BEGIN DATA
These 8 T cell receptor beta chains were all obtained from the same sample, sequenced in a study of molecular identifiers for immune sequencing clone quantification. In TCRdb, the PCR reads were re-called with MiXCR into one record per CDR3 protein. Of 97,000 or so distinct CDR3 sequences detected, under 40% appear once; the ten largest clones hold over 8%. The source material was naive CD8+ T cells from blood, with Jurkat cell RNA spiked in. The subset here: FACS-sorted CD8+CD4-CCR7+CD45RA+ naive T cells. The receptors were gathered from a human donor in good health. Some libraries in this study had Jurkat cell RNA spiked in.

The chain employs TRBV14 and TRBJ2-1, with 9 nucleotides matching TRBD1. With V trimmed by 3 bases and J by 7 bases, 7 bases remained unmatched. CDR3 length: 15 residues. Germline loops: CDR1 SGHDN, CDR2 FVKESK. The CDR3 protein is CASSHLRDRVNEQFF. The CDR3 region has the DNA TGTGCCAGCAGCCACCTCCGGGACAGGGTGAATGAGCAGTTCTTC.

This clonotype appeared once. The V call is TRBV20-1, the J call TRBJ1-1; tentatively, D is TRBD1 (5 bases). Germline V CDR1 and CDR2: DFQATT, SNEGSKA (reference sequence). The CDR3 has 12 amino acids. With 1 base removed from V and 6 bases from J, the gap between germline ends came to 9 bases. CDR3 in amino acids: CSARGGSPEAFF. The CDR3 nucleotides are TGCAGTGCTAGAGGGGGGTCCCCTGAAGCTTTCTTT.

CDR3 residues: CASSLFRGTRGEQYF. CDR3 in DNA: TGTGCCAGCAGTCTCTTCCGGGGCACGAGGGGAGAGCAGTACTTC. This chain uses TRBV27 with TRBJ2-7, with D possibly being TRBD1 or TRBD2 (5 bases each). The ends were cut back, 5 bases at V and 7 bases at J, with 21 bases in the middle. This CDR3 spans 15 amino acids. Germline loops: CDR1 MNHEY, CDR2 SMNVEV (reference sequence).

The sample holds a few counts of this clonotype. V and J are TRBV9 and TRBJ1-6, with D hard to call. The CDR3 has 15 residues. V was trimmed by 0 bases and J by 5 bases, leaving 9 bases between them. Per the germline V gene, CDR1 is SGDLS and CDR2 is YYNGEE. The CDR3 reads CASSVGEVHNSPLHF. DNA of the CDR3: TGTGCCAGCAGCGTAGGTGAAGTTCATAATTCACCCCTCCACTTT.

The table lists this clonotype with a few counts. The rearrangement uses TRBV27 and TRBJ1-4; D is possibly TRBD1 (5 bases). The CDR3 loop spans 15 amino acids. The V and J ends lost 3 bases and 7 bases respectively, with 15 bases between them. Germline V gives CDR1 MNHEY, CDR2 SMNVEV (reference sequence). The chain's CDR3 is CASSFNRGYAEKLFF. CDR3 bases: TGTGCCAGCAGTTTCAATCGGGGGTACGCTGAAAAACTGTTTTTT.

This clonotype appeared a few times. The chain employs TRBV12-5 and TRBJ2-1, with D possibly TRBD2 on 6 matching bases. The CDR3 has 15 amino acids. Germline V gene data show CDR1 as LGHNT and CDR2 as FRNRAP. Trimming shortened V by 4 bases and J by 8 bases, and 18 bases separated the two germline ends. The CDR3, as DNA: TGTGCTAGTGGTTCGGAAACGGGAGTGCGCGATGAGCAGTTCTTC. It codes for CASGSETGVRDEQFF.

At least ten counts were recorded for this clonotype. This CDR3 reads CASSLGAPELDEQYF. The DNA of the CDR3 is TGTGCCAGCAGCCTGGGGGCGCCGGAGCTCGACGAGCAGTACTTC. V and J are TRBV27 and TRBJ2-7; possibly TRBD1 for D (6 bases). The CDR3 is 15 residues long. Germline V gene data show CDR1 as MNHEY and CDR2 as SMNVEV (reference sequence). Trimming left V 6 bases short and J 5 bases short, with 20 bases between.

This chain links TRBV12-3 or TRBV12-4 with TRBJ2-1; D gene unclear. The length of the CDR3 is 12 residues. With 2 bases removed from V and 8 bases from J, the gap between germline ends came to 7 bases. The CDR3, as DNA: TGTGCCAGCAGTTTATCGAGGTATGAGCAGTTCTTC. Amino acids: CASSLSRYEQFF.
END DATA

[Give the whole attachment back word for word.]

These 8 T cell receptor beta chains were all obtained from the same sample, sequenced in a study of molecular identifiers for immune sequencing clone quantification. In TCRdb, the PCR reads were re-called with MiXCR into one record per CDR3 protein. Of 97,000 or so distinct CDR3 sequences detected, under 40% appear once; the ten largest clones hold over 8%. The source material was naive CD8+ T cells from blood, with Jurkat cell RNA spiked in. The subset here: FACS-sorted CD8+CD4-CCR7+CD45RA+ naive T cells. The receptors were gathered from a human donor in good health. Some libraries in this study had Jurkat cell RNA spiked in.

The chain employs TRBV14 and TRBJ2-1, with 9 nucleotides matching TRBD1. With V trimmed by 3 bases and J by 7 bases, 7 bases remained unmatched. CDR3 length: 15 residues. Germline loops: CDR1 SGHDN, CDR2 FVKESK. The CDR3 protein is CASSHLRDRVNEQFF. The CDR3 region has the DNA TGTGCCAGCAGCCACCTCCGGGACAGGGTGAATGAGCAGTTCTTC.

This clonotype appeared once. The V call is TRBV20-1, the J call TRBJ1-1; tentatively, D is TRBD1 (5 bases). Germline V CDR1 and CDR2: DFQATT, SNEGSKA (reference sequence). The CDR3 has 12 amino acids. With 1 base removed from V and 6 bases from J, the gap between germline ends came to 9 bases. CDR3 in amino acids: CSARGGSPEAFF. The CDR3 nucleotides are TGCAGTGCTAGAGGGGGGTCCCCTGAAGCTTTCTTT.

CDR3 residues: CASSLFRGTRGEQYF. CDR3 in DNA: TGTGCCAGCAGTCTCTTCCGGGGCACGAGGGGAGAGCAGTACTTC. This chain uses TRBV27 with TRBJ2-7, with D possibly being TRBD1 or TRBD2 (5 bases each). The ends were cut back, 5 bases at V and 7 bases at J, with 21 bases in the middle. This CDR3 spans 15 amino acids. Germline loops: CDR1 MNHEY, CDR2 SMNVEV (reference sequence).

The sample holds a few counts of this clonotype. V and J are TRBV9 and TRBJ1-6, with D hard to call. The CDR3 has 15 residues. V was trimmed by 0 bases and J by 5 bases, leaving 9 bases between them. Per the germline V gene, CDR1 is SGDLS and CDR2 is YYNGEE. The CDR3 reads CASSVGEVHNSPLHF. DNA of the CDR3: TGTGCCAGCAGCGTAGGTGAAGTTCATAATTCACCCCTCCACTTT.

The table lists this clonotype with a few counts. The rearrangement uses TRBV27 and TRBJ1-4; D is possibly TRBD1 (5 bases). The CDR3 loop spans 15 amino acids. The V and J ends lost 3 bases and 7 bases respectively, with 15 bases between them. Germline V gives CDR1 MNHEY, CDR2 SMNVEV (reference sequence). The chain's CDR3 is CASSFNRGYAEKLFF. CDR3 bases: TGTGCCAGCAGTTTCAATCGGGGGTACGCTGAAAAACTGTTTTTT.

This clonotype appeared a few times. The chain employs TRBV12-5 and TRBJ2-1, with D possibly TRBD2 on 6 matching bases. The CDR3 has 15 amino acids. Germline V gene data show CDR1 as LGHNT and CDR2 as FRNRAP. Trimming shortened V by 4 bases and J by 8 bases, and 18 bases separated the two germline ends. The CDR3, as DNA: TGTGCTAGTGGTTCGGAAACGGGAGTGCGCGATGAGCAGTTCTTC. It codes for CASGSETGVRDEQFF.

At least ten counts were recorded for this clonotype. This CDR3 reads CASSLGAPELDEQYF. The DNA of the CDR3 is TGTGCCAGCAGCCTGGGGGCGCCGGAGCTCGACGAGCAGTACTTC. V and J are TRBV27 and TRBJ2-7; possibly TRBD1 for D (6 bases). The CDR3 is 15 residues long. Germline V gene data show CDR1 as MNHEY and CDR2 as SMNVEV (reference sequence). Trimming left V 6 bases short and J 5 bases short, with 20 bases between.

This chain links TRBV12-3 or TRBV12-4 with TRBJ2-1; D gene unclear. The length of the CDR3 is 12 residues. With 2 bases removed from V and 8 bases from J, the gap between germline ends came to 7 bases. The CDR3, as DNA: TGTGCCAGCAGTTTATCGAGGTATGAGCAGTTCTTC. Amino acids: CASSLSRYEQFF.